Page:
Is Cody Bellinger's Signing a Setback for Cubs' Rising Star?

Cubs' latest move reshapes the path for a young prospect

by Nouman Rasool
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Is Cody Bellinger's Signing a Setback for Cubs' Rising Star?
© Harry How

Bolstering their effort for a stronger roster, the Chicago Cubs have officially re-signed Cody Bellinger to a lucrative three-year, $80 million contract. That move came on the heels of an offseason that, up to this point, had been rather quiet regarding major offensive acquisitions for the Cubs.

It is believed that the return of Bellinger to the fold will be one key move in properly bolstering the lineup of the team and competitive edge. Yet, that major re-signing has brought about talks of the effect it is going to bring, when it means leaving one of their most promising talents without a job.

A product of Harwood School in North Hollywood, Crow-Armstrong was the team's first-round pick in last year's draft from high school. Drafted in the first round last year by the New York Mets, this season was largely seen as the perfect juncture for Crow-Armstrong's promotion to the major league level, a move that now seems to have been pushed back due to Bellinger's occupied position.

Prospect's Triple-A Debate

MLB.com's Will Leitch guesses that Crow-Armstrong is probably going to start at Triple-A Iowa to keep him playing. Yet, for all the strategic rationale behind ensuring he gets every possible at-bat, there is a growing push that now believes Crow-Armstrong's contribution may be greater than the development that can be reaped through another run at Triple-A.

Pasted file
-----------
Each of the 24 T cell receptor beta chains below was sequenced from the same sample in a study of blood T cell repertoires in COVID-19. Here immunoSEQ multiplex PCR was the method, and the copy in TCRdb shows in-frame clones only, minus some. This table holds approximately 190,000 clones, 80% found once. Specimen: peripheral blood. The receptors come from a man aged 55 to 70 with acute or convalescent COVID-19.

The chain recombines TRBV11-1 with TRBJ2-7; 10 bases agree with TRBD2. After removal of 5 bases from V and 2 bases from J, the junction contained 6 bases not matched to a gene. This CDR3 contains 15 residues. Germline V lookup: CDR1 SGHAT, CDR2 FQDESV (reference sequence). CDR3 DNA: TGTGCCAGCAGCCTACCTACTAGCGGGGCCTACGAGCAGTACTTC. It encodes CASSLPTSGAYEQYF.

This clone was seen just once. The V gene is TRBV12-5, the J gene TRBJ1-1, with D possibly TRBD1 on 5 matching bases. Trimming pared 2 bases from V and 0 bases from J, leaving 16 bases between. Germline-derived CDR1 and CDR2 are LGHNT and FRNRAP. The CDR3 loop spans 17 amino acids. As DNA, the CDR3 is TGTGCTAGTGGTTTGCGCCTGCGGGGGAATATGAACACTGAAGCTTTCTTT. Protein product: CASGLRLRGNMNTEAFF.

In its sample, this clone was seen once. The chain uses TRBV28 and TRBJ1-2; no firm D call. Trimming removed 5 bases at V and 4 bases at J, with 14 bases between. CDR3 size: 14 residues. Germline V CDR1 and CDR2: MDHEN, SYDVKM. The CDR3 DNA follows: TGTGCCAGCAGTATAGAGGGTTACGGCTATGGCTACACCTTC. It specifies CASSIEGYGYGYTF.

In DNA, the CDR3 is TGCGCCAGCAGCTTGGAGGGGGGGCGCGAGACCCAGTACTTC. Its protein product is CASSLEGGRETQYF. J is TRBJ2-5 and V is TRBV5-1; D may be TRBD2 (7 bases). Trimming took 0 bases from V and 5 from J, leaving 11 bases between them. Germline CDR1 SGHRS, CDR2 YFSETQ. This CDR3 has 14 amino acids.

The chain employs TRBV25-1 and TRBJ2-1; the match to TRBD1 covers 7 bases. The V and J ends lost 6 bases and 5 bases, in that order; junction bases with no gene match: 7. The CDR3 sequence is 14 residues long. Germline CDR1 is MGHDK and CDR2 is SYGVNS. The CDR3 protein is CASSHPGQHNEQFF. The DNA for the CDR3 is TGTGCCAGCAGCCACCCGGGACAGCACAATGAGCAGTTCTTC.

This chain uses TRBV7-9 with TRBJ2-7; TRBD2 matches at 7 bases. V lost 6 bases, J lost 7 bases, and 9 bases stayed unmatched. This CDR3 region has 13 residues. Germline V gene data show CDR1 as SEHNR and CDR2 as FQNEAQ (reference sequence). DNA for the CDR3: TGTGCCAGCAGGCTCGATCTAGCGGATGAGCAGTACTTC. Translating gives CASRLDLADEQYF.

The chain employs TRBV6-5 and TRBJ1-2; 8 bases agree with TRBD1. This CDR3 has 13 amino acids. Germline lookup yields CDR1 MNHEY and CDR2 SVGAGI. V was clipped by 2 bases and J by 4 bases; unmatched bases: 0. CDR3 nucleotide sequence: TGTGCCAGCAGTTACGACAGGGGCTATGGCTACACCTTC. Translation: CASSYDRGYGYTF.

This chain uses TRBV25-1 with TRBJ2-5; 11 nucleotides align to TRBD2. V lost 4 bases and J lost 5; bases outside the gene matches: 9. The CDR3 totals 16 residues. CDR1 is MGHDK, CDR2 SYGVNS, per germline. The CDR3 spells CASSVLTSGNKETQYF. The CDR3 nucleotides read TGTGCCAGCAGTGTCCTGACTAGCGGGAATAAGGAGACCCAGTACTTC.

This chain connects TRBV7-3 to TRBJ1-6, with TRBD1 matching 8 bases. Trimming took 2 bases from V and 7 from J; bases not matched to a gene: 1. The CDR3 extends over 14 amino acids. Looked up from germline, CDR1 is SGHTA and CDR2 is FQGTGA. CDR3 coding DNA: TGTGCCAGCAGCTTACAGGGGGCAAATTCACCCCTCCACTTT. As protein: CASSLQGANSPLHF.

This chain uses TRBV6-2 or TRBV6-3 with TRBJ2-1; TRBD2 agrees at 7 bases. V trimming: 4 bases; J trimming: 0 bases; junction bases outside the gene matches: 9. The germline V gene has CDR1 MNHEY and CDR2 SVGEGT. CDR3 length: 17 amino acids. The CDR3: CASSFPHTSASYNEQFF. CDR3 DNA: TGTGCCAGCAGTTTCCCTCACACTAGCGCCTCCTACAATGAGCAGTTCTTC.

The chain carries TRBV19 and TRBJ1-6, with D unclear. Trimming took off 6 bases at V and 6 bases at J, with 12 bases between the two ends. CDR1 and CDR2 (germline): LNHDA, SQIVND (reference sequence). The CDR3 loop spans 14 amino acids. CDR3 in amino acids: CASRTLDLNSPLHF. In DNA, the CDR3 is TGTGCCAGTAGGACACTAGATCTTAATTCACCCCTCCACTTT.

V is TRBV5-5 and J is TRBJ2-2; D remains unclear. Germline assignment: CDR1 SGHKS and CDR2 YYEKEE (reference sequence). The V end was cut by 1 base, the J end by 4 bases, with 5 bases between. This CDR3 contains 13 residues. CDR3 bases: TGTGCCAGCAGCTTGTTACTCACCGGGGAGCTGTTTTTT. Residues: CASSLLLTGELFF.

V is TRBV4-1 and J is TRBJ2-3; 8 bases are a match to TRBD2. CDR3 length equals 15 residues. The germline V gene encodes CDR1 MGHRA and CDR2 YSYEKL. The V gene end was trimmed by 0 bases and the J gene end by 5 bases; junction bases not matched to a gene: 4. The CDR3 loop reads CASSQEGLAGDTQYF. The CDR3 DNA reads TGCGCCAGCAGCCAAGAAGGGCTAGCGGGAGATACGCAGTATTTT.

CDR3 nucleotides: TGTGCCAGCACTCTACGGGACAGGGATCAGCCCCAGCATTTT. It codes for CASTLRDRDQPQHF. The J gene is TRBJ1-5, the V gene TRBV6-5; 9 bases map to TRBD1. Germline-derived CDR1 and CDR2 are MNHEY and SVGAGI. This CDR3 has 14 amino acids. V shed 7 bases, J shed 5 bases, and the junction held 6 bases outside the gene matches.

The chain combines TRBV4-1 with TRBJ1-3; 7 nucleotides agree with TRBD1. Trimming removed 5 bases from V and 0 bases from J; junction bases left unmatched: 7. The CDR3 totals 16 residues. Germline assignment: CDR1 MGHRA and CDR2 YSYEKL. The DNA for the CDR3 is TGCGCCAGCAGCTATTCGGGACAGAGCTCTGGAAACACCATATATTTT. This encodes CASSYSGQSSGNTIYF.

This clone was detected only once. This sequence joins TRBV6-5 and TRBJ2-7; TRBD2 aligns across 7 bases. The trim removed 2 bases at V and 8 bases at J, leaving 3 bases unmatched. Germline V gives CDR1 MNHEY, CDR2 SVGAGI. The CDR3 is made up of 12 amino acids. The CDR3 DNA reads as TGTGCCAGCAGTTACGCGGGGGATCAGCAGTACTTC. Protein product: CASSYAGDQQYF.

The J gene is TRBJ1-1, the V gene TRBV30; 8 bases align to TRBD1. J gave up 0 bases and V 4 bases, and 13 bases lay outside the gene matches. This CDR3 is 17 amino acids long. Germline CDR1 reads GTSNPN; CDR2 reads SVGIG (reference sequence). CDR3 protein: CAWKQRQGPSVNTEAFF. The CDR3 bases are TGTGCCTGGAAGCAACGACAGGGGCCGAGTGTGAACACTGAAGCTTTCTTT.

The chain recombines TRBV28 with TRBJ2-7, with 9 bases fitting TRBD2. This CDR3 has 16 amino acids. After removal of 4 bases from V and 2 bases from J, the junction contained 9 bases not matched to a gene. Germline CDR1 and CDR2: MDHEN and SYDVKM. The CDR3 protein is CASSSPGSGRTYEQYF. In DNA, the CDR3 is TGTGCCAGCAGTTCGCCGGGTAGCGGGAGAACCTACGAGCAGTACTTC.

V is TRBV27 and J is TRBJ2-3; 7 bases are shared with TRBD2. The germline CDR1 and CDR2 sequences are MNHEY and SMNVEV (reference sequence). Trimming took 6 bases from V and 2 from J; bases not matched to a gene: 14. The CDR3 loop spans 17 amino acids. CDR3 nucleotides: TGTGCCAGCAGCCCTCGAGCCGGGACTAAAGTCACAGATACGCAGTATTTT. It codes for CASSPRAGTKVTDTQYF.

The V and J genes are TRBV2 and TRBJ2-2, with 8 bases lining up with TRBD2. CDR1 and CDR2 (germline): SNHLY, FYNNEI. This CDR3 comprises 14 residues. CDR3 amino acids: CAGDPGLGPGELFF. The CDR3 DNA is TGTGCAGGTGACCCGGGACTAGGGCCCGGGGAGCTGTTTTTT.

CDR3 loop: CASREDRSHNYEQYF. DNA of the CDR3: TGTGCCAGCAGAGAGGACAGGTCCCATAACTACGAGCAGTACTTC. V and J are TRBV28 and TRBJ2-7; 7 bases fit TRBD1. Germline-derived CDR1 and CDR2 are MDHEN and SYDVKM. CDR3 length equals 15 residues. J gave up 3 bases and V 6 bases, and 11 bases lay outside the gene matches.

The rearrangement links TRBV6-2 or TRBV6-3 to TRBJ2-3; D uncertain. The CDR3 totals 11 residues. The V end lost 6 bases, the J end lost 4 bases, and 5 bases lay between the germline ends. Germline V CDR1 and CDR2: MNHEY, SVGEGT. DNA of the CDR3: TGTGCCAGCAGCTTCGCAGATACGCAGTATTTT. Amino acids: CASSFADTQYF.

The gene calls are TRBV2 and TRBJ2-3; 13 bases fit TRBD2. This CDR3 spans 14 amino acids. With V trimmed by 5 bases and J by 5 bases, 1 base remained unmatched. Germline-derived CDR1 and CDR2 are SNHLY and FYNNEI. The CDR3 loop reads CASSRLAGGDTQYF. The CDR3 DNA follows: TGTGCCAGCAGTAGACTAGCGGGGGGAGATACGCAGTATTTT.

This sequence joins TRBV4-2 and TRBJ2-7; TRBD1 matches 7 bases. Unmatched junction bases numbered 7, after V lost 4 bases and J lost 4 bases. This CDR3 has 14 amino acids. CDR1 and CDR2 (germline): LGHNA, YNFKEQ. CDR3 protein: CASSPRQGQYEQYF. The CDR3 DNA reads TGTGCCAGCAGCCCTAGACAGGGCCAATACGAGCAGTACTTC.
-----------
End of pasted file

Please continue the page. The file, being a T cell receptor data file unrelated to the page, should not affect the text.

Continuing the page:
Showcasing over 34 games in this tier, during a showcase at this level in 2023, the player had an average of .271 with an on-base percentage of .350 and a slugging percentage at .479, and he added six home runs. However, his first exposure to the big leagues was rather taxing last year as Crow-Armstrong struggled to get a hit in 14 at-bats striking out seven times.

It's just one reason retaining Bellinger, who could also play first base if needed, is a hedge for the future for Crow-Armstrong, whom the Cubs acquired from the New York Mets in last year's Javier Baez deal. There's even speculation the Cubs would work to advance him at first base this very season, thus allowing them to work in his power without benching Bellinger.

Placing him now in that crossroads position in his career as a fourth outfielder seems unlikely, and the discourse moves towards the benefits of further seasoning in Triple-A. The Cubs are laying out some sort of plan for the future, yet these visions come to proper play on how best to gel the older veterans they have with developing prospects, such as Crow-Armstrong.

Management will most probably be on tenterhooks in a couple of months as they decide what exactly they must do, for the outcomes will most probably affect the dynamics on the field and one of baseball's young talents yet to spring to full effect, and so currently under close monitoring by the public eye.

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